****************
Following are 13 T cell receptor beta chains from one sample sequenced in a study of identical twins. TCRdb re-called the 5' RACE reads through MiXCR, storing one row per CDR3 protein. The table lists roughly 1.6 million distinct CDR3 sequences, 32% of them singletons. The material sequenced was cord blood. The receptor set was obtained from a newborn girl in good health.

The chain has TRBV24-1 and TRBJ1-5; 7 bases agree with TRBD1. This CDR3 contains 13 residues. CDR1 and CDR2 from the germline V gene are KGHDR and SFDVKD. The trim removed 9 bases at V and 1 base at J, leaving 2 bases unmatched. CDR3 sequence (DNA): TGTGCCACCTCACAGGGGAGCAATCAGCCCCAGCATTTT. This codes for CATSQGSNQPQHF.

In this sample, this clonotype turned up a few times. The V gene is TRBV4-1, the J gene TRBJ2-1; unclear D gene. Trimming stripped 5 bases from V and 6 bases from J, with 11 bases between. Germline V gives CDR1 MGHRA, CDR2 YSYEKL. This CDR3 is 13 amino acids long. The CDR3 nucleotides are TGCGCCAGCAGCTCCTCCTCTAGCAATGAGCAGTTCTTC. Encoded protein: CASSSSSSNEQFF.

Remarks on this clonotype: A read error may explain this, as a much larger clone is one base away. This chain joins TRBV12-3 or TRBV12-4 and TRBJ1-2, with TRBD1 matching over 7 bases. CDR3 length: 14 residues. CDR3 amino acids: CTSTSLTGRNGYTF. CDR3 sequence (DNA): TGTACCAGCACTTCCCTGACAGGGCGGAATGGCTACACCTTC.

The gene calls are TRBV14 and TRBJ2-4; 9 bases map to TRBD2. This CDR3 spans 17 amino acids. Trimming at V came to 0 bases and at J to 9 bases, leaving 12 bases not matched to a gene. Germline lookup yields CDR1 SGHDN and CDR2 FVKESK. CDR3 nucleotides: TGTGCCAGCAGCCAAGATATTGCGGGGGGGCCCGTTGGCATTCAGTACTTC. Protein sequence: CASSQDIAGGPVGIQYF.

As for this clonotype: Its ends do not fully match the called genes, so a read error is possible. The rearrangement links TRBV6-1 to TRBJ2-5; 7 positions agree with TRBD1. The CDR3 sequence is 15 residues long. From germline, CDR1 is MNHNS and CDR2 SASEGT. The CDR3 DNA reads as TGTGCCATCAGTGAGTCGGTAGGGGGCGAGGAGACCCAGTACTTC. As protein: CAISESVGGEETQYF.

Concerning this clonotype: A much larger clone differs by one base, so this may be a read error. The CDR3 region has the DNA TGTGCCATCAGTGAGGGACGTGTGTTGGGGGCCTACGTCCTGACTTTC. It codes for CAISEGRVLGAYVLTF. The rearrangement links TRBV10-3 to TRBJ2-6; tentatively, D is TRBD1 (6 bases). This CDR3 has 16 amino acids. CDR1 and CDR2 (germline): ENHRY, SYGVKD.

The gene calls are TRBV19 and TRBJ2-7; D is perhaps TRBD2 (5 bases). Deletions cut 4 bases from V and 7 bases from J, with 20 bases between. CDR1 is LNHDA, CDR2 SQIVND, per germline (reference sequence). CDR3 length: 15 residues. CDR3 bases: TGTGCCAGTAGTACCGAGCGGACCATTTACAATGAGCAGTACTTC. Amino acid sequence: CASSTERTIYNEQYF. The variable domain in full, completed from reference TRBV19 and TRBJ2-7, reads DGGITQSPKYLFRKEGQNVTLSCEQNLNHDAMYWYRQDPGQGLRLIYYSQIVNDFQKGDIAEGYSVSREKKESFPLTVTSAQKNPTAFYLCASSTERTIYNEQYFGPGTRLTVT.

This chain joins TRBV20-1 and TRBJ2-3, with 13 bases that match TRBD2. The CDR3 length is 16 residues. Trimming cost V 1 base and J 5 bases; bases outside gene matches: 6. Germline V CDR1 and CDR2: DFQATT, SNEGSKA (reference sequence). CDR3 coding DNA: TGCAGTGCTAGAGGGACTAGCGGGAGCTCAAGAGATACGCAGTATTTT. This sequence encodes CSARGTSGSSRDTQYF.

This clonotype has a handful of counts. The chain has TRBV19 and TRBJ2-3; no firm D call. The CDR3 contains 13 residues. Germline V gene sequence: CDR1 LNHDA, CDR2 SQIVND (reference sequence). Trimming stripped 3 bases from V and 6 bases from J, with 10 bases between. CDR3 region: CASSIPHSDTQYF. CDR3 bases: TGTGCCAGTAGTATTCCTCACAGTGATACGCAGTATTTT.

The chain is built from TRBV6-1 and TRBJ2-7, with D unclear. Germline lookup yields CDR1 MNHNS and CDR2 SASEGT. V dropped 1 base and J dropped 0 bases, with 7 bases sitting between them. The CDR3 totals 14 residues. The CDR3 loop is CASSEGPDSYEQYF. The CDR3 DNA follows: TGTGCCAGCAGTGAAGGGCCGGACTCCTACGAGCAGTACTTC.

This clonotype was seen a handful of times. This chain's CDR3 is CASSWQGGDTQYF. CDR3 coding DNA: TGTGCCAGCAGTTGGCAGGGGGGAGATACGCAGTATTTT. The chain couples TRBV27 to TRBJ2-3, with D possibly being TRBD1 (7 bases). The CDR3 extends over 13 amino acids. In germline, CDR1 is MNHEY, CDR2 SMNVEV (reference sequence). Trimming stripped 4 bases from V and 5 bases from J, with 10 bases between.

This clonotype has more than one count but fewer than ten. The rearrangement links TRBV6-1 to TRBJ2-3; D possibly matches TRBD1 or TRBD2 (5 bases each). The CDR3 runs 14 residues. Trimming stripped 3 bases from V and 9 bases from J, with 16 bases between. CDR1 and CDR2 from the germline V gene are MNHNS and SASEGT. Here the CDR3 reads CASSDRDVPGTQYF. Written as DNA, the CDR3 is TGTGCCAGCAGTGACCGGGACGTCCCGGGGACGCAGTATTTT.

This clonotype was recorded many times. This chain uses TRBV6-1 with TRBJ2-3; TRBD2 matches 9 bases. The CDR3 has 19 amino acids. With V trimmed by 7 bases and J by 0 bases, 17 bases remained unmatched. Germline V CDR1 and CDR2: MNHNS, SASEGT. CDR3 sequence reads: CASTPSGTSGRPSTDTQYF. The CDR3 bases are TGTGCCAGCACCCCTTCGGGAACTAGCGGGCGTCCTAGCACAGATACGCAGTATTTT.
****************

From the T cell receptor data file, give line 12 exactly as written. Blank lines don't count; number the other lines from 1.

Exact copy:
This clonotype was seen a handful of times. This chain's CDR3 is CASSWQGGDTQYF. CDR3 coding DNA: TGTGCCAGCAGTTGGCAGGGGGGAGATACGCAGTATTTT. The chain couples TRBV27 to TRBJ2-3, with D possibly being TRBD1 (7 bases). The CDR3 extends over 13 amino acids. In germline, CDR1 is MNHEY, CDR2 SMNVEV (reference sequence). Trimming stripped 4 bases from V and 5 bases from J, with 10 bases between.